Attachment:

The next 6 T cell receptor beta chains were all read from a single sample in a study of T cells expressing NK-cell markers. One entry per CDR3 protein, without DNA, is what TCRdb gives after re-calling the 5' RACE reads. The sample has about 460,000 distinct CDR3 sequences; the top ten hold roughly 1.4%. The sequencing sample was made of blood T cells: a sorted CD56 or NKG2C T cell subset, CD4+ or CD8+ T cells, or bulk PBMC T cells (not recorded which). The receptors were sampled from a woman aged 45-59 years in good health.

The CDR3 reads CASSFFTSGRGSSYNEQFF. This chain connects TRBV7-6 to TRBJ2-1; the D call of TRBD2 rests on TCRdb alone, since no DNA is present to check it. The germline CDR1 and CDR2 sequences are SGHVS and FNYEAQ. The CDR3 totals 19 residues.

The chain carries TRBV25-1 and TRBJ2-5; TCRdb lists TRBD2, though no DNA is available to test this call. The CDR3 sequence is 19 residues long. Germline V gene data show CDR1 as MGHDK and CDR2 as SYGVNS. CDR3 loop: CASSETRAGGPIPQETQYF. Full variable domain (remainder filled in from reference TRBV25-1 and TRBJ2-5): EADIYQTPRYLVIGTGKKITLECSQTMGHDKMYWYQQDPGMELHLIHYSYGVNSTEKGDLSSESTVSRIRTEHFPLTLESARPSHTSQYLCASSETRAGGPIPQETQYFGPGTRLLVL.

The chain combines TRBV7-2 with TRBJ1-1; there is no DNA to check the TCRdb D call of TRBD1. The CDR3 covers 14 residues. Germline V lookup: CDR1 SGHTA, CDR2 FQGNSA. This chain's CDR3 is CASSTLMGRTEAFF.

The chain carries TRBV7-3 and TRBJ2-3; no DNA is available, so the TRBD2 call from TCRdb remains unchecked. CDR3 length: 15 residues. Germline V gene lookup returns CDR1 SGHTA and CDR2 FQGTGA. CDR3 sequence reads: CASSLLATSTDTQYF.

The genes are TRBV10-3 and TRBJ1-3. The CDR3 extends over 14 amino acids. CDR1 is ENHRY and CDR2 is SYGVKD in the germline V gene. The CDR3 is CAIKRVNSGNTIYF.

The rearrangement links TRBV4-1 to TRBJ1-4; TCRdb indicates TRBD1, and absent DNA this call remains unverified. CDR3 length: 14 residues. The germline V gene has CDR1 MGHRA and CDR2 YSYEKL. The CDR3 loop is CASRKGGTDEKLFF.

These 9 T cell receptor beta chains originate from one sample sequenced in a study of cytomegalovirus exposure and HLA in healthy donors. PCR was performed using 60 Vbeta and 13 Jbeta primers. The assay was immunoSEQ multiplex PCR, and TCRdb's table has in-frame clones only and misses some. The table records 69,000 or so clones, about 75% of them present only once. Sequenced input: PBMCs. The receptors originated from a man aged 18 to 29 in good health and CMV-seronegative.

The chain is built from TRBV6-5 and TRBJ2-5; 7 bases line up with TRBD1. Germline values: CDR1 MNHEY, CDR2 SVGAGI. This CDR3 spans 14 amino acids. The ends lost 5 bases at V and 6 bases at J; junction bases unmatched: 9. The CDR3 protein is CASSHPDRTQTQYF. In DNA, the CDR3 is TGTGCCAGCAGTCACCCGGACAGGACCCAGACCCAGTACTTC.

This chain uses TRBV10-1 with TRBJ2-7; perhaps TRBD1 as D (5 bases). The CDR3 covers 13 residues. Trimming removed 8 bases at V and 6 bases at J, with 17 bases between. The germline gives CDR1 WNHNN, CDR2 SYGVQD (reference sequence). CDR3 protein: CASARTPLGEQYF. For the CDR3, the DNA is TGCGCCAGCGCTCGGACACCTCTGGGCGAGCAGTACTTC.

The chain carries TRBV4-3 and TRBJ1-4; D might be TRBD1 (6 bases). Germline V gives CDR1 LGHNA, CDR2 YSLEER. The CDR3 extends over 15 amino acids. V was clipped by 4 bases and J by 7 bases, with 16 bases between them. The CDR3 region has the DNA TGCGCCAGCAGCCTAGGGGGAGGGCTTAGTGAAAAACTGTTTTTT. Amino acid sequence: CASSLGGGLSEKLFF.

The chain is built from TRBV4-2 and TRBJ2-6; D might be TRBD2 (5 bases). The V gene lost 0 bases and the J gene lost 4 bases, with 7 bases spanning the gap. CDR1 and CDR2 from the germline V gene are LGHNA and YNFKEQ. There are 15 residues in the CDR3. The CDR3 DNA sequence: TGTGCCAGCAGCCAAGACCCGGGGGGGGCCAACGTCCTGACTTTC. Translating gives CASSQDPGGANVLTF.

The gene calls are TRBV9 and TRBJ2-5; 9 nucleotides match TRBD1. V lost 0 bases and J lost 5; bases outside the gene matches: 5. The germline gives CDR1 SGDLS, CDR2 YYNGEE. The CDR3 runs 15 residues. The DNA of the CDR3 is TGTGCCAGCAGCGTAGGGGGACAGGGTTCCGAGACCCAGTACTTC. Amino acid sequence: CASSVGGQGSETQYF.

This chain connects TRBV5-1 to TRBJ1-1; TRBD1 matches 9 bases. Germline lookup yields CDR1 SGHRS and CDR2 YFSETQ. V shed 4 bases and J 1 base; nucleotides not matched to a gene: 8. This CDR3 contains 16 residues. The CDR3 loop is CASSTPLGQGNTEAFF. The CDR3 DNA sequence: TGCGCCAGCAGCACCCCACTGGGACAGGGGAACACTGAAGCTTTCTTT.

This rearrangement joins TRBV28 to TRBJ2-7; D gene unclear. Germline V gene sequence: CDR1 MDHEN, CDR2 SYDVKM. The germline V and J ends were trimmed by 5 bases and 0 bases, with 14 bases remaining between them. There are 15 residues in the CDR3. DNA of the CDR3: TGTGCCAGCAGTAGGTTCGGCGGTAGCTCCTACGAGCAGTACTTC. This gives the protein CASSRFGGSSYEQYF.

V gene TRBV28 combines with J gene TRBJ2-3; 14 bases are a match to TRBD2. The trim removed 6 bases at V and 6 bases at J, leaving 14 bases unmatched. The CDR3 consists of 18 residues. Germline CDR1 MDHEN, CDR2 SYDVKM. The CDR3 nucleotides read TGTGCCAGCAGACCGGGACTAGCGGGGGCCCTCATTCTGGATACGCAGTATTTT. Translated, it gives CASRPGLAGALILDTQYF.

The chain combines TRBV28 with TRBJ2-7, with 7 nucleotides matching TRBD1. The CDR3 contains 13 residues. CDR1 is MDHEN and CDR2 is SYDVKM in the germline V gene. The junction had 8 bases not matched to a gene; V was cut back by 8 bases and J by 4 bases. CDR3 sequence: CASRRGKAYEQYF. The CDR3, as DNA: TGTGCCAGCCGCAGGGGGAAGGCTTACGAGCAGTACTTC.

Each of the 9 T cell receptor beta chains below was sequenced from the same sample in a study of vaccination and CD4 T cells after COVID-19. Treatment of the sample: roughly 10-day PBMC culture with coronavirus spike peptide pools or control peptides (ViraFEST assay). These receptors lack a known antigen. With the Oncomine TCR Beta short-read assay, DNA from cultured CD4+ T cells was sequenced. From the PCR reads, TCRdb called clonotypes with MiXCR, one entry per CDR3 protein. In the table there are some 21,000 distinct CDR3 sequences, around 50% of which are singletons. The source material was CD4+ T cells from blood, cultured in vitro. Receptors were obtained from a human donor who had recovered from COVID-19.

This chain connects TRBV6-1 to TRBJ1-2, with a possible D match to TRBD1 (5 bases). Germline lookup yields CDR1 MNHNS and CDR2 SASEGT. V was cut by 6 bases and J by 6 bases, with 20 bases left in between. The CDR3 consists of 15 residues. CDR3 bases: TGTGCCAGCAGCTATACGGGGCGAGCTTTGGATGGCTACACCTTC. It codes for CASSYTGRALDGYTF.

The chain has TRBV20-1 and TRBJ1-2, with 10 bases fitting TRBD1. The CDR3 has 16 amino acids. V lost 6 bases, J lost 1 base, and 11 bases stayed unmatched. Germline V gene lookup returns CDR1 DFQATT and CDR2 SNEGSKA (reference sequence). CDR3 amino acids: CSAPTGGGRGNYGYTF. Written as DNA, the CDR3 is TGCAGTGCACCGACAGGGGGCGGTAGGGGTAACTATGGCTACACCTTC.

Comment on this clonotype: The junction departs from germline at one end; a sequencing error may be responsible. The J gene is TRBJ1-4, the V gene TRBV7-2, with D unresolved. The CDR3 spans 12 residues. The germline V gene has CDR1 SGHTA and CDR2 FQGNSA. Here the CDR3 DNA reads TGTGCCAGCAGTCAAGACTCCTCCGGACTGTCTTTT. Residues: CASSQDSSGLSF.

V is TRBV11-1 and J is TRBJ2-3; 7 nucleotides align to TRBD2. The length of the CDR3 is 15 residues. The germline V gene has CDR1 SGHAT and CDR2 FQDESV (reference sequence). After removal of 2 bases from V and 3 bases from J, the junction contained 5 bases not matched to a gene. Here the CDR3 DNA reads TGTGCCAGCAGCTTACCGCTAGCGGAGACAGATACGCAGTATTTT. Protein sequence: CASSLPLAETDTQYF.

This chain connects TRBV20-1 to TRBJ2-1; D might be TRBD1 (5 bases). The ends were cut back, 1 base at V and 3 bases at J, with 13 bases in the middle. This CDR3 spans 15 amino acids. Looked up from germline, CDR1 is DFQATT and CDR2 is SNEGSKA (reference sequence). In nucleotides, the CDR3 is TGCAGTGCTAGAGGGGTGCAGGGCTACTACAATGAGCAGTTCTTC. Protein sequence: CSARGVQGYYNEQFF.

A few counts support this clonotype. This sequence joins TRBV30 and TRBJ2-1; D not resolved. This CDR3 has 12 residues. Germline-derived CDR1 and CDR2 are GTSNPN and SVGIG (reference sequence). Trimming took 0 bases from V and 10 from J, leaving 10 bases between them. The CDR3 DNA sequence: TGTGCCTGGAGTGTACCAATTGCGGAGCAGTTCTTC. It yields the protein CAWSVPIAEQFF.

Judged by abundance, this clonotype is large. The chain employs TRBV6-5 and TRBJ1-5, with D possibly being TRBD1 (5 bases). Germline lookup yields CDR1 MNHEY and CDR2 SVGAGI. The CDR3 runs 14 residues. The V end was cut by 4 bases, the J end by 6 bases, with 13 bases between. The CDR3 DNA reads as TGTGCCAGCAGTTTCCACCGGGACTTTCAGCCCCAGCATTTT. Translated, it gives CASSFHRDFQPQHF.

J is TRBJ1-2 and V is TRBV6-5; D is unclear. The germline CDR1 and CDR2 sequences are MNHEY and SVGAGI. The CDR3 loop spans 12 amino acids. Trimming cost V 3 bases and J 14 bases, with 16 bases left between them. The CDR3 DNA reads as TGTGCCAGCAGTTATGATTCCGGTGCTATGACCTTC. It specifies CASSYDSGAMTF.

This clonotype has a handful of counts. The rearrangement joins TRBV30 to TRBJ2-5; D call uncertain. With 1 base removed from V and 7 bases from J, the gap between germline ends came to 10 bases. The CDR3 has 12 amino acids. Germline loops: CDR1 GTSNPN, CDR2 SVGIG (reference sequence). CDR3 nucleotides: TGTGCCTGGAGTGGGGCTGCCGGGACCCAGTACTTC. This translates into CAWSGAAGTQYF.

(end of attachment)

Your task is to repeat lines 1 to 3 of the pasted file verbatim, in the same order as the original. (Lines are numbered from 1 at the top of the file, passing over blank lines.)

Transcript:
The next 6 T cell receptor beta chains were all read from a single sample in a study of T cells expressing NK-cell markers. One entry per CDR3 protein, without DNA, is what TCRdb gives after re-calling the 5' RACE reads. The sample has about 460,000 distinct CDR3 sequences; the top ten hold roughly 1.4%. The sequencing sample was made of blood T cells: a sorted CD56 or NKG2C T cell subset, CD4+ or CD8+ T cells, or bulk PBMC T cells (not recorded which). The receptors were sampled from a woman aged 45-59 years in good health.

The CDR3 reads CASSFFTSGRGSSYNEQFF. This chain connects TRBV7-6 to TRBJ2-1; the D call of TRBD2 rests on TCRdb alone, since no DNA is present to check it. The germline CDR1 and CDR2 sequences are SGHVS and FNYEAQ. The CDR3 totals 19 residues.

The chain carries TRBV25-1 and TRBJ2-5; TCRdb lists TRBD2, though no DNA is available to test this call. The CDR3 sequence is 19 residues long. Germline V gene data show CDR1 as MGHDK and CDR2 as SYGVNS. CDR3 loop: CASSETRAGGPIPQETQYF. Full variable domain (remainder filled in from reference TRBV25-1 and TRBJ2-5): EADIYQTPRYLVIGTGKKITLECSQTMGHDKMYWYQQDPGMELHLIHYSYGVNSTEKGDLSSESTVSRIRTEHFPLTLESARPSHTSQYLCASSETRAGGPIPQETQYFGPGTRLLVL.